Fantasy baseball sleepers, undervalued - 2B
@DatDudeBP has been a staple of the top four or five players in fantasy's second-base pool for, oh, approaching a half-decade. It appears that this trend will end in 2013, although his declining appeal appears to be no fault of his. Has Phillips, who batted .281 with 18 home runs and 15 stolen bases last season, become so dependable that he's boring?
Perhaps it's because he turns 32 in June. Perhaps it's because he played in only 147 games in 2012. Perhaps it's because he drew a walk on what's virtually a career-low 4.5 percent of his plate appearances last year. Perhaps it's because Cincy plans to bat him second this season instead of cleanup or leadoff, where he frequently hit in the past couple of years. Ummm ... c'mon, throw something out there. Let's try to find what nitpicky reason might have sent his stock downward.
There's something to be said for the reliability of a profile like Phillips'. That's worth an extra dollar just as much as the prospect of the upside of considerably riskier players in his class. If not, he's one hell of a player for whom to settle. -NM
A freak pinkie injury and a herniated disc in his back abruptly halted a run of .348 plate work and 10 homers over 42 contests last year. His immobility made him dead weight for nearly six weeks as his season came to an early end.
Cue the eye rolls: He's "in the best shape of his life." But this isn't just a fat-trimming exercise. The nerve damage in his lower half resulting from his second malady sapped his leg strength; regaining that with proper rest should help rediscover the thump he had but then watched slip away.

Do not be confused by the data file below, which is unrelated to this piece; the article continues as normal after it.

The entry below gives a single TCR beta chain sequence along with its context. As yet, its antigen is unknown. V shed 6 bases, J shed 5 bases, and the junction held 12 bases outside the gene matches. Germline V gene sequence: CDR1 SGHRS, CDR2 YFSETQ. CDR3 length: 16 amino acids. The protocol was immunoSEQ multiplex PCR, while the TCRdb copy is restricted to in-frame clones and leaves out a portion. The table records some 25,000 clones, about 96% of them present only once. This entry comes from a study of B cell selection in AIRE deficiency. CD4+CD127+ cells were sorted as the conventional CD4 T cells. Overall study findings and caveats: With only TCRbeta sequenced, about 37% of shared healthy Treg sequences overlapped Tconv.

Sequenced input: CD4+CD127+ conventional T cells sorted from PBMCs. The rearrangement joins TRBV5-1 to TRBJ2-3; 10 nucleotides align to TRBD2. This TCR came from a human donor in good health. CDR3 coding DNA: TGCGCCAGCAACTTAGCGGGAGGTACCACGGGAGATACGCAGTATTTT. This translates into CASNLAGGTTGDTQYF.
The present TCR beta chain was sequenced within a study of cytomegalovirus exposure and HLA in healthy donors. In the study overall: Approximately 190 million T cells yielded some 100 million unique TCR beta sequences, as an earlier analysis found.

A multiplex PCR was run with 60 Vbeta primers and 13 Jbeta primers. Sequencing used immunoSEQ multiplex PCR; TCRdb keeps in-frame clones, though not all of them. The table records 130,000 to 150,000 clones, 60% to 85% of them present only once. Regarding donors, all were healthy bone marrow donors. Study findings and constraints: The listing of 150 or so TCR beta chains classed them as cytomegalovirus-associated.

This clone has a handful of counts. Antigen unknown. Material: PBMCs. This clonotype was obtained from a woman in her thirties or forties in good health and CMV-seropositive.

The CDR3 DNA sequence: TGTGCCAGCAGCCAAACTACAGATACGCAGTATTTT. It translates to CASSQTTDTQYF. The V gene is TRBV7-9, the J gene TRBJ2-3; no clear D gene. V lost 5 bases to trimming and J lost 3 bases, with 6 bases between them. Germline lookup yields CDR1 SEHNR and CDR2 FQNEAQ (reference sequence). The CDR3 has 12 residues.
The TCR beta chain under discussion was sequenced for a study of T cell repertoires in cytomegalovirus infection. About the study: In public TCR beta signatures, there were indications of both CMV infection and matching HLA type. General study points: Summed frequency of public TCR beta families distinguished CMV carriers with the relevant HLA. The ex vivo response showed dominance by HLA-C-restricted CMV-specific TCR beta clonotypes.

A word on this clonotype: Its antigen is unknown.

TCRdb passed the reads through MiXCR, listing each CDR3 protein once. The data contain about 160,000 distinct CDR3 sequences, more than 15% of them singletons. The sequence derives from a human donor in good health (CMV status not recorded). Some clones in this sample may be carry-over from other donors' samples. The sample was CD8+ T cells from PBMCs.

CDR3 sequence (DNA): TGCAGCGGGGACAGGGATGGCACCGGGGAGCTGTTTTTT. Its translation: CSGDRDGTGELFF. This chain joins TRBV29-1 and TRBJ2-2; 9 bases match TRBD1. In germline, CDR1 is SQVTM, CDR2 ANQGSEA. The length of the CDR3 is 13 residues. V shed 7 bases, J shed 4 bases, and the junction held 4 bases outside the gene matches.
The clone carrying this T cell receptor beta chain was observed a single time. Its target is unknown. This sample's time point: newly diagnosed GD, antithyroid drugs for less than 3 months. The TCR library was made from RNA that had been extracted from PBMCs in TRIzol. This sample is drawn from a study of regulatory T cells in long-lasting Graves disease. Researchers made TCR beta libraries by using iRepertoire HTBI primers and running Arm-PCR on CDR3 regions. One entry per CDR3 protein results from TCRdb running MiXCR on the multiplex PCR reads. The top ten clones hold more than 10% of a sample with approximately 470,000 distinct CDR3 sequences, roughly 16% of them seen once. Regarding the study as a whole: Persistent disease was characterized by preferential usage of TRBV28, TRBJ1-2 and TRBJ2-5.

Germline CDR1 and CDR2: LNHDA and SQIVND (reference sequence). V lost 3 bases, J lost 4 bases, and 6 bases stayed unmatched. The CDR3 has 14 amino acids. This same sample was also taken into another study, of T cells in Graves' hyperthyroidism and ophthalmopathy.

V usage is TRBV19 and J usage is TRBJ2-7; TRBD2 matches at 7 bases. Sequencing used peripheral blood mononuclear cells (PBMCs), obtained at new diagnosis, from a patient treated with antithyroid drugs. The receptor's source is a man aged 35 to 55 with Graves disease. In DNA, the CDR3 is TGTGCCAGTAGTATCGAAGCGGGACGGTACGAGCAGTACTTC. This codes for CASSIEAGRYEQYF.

Walker won't dominate one category but contributes a little everywhere - and could stealthily approach the mid-20s in homers if all goes right in his age-27 season. Here's the next breakout Bucco that you'll land cheaply just about everywhere. -TH
Weeks has gaping flaws with health, contact rate and BA peripherals, but that first half was in the eighth circle of fantasy hell; Weeks usually resides around the fifth or sixth when he slumps. He didn't have full strength back in his previously injured ankle, and that contributed to a blatant jump in his rate of infield flies over the first half. That post-break .261/.363/.457 line is more like it.
Making squarer connections over the course of a full season may push his homer column closer to the 29 he mashed in 2010. Add in his typical double-digit-steals potential and you could make doubters pay for only a modest mixed investment. -TH
For the third straight year, Utley's average draft position has slipped, understandably. His knees are probably in worse shape than those of the average retiree. He batted .259 with 11 home runs and 14 steals in 454 plate appearances in 2011 and then .256 with 11 ding dongs and 11 thefts in 362 plate appearances last year. The 34-year-old is clearly on the decline.
But how about some reasons to target him as a candidate for a bit of a bounce-back? Heck, an increase in PT alone would make him quite profitable. His organization requested that he work out throughout the offseason in order to maintain strength around his knees, and he obliged. Barring a mishap in spring training, he'll be in the OD lineup for the first time in three years.
Oh, and reports of his demise against southpaws may be overstated: In 2011, he was awful, but last season, only his results stunk. All his BA indicators in his small sample size of PAs against lefties were as good as or better than those from any of his past seasons. -NM
About Tim Heaney
Tim's work has been featured by USA Today/Sports Weekly, among numerous publications, and recognized as a finalist in FSWA's awards. The Boston University alum competes in Tout Wars and LABR and has won numerous industry leagues in both baseball and football.
During baseball and football season, he's on The Reality Check with Glenn Clark every Wednesday on 1570 AM WNST in Baltimore. He hits the airwaves every Thursday at 9:30 a.m. ET on Sirius XM Fantasy Sports Radio, where he often crashes other shows, as well.
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